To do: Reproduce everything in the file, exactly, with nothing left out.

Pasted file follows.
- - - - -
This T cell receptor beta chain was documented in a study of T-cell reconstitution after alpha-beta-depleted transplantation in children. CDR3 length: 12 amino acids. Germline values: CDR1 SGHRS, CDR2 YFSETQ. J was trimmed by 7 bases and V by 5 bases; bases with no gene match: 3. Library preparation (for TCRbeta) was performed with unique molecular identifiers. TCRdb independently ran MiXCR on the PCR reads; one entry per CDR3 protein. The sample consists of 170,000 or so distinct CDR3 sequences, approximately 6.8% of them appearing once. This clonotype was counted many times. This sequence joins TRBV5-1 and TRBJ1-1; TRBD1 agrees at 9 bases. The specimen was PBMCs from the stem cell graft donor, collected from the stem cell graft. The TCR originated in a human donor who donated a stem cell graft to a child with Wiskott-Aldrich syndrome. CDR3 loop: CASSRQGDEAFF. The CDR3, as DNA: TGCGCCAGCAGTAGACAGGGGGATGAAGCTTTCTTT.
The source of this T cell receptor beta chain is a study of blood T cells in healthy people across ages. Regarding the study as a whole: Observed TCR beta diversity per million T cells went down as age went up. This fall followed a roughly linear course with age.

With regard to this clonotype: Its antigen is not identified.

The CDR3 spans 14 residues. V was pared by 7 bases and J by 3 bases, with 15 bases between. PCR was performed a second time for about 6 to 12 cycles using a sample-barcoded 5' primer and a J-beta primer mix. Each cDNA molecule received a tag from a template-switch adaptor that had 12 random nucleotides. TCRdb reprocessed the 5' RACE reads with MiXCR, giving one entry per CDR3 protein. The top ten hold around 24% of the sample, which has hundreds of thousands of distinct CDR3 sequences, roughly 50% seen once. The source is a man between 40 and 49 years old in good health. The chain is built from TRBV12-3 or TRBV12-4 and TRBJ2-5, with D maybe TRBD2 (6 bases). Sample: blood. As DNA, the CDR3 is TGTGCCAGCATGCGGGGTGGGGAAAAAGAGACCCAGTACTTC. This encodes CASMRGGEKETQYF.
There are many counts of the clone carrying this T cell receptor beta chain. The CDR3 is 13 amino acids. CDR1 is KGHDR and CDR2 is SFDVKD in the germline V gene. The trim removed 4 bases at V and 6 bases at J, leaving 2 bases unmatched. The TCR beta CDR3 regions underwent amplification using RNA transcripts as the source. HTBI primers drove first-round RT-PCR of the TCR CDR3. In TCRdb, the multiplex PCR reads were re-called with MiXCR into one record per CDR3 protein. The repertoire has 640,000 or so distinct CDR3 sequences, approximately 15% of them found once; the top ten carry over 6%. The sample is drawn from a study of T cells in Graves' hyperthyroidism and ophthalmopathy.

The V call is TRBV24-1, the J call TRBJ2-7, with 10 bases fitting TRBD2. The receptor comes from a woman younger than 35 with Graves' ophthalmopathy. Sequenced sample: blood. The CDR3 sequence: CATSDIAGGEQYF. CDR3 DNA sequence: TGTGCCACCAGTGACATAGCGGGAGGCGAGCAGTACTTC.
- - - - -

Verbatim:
This T cell receptor beta chain was documented in a study of T-cell reconstitution after alpha-beta-depleted transplantation in children. CDR3 length: 12 amino acids. Germline values: CDR1 SGHRS, CDR2 YFSETQ. J was trimmed by 7 bases and V by 5 bases; bases with no gene match: 3. Library preparation (for TCRbeta) was performed with unique molecular identifiers. TCRdb independently ran MiXCR on the PCR reads; one entry per CDR3 protein. The sample consists of 170,000 or so distinct CDR3 sequences, approximately 6.8% of them appearing once. This clonotype was counted many times. This sequence joins TRBV5-1 and TRBJ1-1; TRBD1 agrees at 9 bases. The specimen was PBMCs from the stem cell graft donor, collected from the stem cell graft. The TCR originated in a human donor who donated a stem cell graft to a child with Wiskott-Aldrich syndrome. CDR3 loop: CASSRQGDEAFF. The CDR3, as DNA: TGCGCCAGCAGTAGACAGGGGGATGAAGCTTTCTTT.
The source of this T cell receptor beta chain is a study of blood T cells in healthy people across ages. Regarding the study as a whole: Observed TCR beta diversity per million T cells went down as age went up. This fall followed a roughly linear course with age.

With regard to this clonotype: Its antigen is not identified.

The CDR3 spans 14 residues. V was pared by 7 bases and J by 3 bases, with 15 bases between. PCR was performed a second time for about 6 to 12 cycles using a sample-barcoded 5' primer and a J-beta primer mix. Each cDNA molecule received a tag from a template-switch adaptor that had 12 random nucleotides. TCRdb reprocessed the 5' RACE reads with MiXCR, giving one entry per CDR3 protein. The top ten hold around 24% of the sample, which has hundreds of thousands of distinct CDR3 sequences, roughly 50% seen once. The source is a man between 40 and 49 years old in good health. The chain is built from TRBV12-3 or TRBV12-4 and TRBJ2-5, with D maybe TRBD2 (6 bases). Sample: blood. As DNA, the CDR3 is TGTGCCAGCATGCGGGGTGGGGAAAAAGAGACCCAGTACTTC. This encodes CASMRGGEKETQYF.
There are many counts of the clone carrying this T cell receptor beta chain. The CDR3 is 13 amino acids. CDR1 is KGHDR and CDR2 is SFDVKD in the germline V gene. The trim removed 4 bases at V and 6 bases at J, leaving 2 bases unmatched. The TCR beta CDR3 regions underwent amplification using RNA transcripts as the source. HTBI primers drove first-round RT-PCR of the TCR CDR3. In TCRdb, the multiplex PCR reads were re-called with MiXCR into one record per CDR3 protein. The repertoire has 640,000 or so distinct CDR3 sequences, approximately 15% of them found once; the top ten carry over 6%. The sample is drawn from a study of T cells in Graves' hyperthyroidism and ophthalmopathy.

The V call is TRBV24-1, the J call TRBJ2-7, with 10 bases fitting TRBD2. The receptor comes from a woman younger than 35 with Graves' ophthalmopathy. Sequenced sample: blood. The CDR3 sequence: CATSDIAGGEQYF. CDR3 DNA sequence: TGTGCCACCAGTGACATAGCGGGAGGCGAGCAGTACTTC.